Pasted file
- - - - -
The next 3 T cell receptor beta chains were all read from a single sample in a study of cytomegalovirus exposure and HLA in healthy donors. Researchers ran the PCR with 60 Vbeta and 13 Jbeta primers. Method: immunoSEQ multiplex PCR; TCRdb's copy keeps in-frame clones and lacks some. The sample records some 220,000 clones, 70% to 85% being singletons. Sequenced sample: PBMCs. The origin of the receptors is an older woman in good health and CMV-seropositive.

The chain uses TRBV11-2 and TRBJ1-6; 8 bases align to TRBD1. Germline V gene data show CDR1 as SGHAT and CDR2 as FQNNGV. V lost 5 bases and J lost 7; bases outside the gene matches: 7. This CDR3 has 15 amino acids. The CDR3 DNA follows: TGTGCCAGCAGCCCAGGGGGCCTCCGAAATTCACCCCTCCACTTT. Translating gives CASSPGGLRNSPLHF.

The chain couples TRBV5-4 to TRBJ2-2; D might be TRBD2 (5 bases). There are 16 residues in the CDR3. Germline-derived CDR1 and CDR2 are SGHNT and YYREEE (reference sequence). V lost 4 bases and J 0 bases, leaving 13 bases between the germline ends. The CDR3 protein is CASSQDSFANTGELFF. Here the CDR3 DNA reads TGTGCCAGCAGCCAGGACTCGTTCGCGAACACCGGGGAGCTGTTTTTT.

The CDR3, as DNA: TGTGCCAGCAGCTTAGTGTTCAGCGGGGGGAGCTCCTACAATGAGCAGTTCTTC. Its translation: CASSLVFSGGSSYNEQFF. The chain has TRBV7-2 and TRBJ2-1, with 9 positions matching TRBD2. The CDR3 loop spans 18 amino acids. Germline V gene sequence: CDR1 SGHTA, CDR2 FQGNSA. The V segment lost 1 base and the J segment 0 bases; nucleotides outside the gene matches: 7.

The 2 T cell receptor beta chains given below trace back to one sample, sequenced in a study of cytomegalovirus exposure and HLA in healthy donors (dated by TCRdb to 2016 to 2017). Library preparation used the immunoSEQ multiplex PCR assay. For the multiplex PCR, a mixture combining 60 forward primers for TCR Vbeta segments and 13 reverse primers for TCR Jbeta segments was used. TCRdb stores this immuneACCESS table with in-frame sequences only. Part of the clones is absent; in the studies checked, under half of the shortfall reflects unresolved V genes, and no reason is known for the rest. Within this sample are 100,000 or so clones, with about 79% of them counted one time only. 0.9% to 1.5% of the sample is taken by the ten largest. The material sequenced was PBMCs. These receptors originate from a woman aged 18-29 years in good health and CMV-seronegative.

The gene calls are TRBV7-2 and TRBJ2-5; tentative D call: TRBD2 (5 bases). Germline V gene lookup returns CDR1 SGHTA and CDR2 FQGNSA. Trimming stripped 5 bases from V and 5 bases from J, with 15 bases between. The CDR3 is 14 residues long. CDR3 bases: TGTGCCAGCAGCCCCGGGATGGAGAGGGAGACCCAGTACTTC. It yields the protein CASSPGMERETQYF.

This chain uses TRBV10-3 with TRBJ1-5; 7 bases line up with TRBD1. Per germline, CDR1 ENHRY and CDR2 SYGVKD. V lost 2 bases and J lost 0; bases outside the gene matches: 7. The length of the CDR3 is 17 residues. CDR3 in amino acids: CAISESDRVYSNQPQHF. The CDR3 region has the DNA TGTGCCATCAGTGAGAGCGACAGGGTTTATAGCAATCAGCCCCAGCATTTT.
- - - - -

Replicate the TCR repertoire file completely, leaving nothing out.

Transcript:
The next 3 T cell receptor beta chains were all read from a single sample in a study of cytomegalovirus exposure and HLA in healthy donors. Researchers ran the PCR with 60 Vbeta and 13 Jbeta primers. Method: immunoSEQ multiplex PCR; TCRdb's copy keeps in-frame clones and lacks some. The sample records some 220,000 clones, 70% to 85% being singletons. Sequenced sample: PBMCs. The origin of the receptors is an older woman in good health and CMV-seropositive.

The chain uses TRBV11-2 and TRBJ1-6; 8 bases align to TRBD1. Germline V gene data show CDR1 as SGHAT and CDR2 as FQNNGV. V lost 5 bases and J lost 7; bases outside the gene matches: 7. This CDR3 has 15 amino acids. The CDR3 DNA follows: TGTGCCAGCAGCCCAGGGGGCCTCCGAAATTCACCCCTCCACTTT. Translating gives CASSPGGLRNSPLHF.

The chain couples TRBV5-4 to TRBJ2-2; D might be TRBD2 (5 bases). There are 16 residues in the CDR3. Germline-derived CDR1 and CDR2 are SGHNT and YYREEE (reference sequence). V lost 4 bases and J 0 bases, leaving 13 bases between the germline ends. The CDR3 protein is CASSQDSFANTGELFF. Here the CDR3 DNA reads TGTGCCAGCAGCCAGGACTCGTTCGCGAACACCGGGGAGCTGTTTTTT.

The CDR3, as DNA: TGTGCCAGCAGCTTAGTGTTCAGCGGGGGGAGCTCCTACAATGAGCAGTTCTTC. Its translation: CASSLVFSGGSSYNEQFF. The chain has TRBV7-2 and TRBJ2-1, with 9 positions matching TRBD2. The CDR3 loop spans 18 amino acids. Germline V gene sequence: CDR1 SGHTA, CDR2 FQGNSA. The V segment lost 1 base and the J segment 0 bases; nucleotides outside the gene matches: 7.

The 2 T cell receptor beta chains given below trace back to one sample, sequenced in a study of cytomegalovirus exposure and HLA in healthy donors (dated by TCRdb to 2016 to 2017). Library preparation used the immunoSEQ multiplex PCR assay. For the multiplex PCR, a mixture combining 60 forward primers for TCR Vbeta segments and 13 reverse primers for TCR Jbeta segments was used. TCRdb stores this immuneACCESS table with in-frame sequences only. Part of the clones is absent; in the studies checked, under half of the shortfall reflects unresolved V genes, and no reason is known for the rest. Within this sample are 100,000 or so clones, with about 79% of them counted one time only. 0.9% to 1.5% of the sample is taken by the ten largest. The material sequenced was PBMCs. These receptors originate from a woman aged 18-29 years in good health and CMV-seronegative.

The gene calls are TRBV7-2 and TRBJ2-5; tentative D call: TRBD2 (5 bases). Germline V gene lookup returns CDR1 SGHTA and CDR2 FQGNSA. Trimming stripped 5 bases from V and 5 bases from J, with 15 bases between. The CDR3 is 14 residues long. CDR3 bases: TGTGCCAGCAGCCCCGGGATGGAGAGGGAGACCCAGTACTTC. It yields the protein CASSPGMERETQYF.

This chain uses TRBV10-3 with TRBJ1-5; 7 bases line up with TRBD1. Per germline, CDR1 ENHRY and CDR2 SYGVKD. V lost 2 bases and J lost 0; bases outside the gene matches: 7. The length of the CDR3 is 17 residues. CDR3 in amino acids: CAISESDRVYSNQPQHF. The CDR3 region has the DNA TGTGCCATCAGTGAGAGCGACAGGGTTTATAGCAATCAGCCCCAGCATTTT.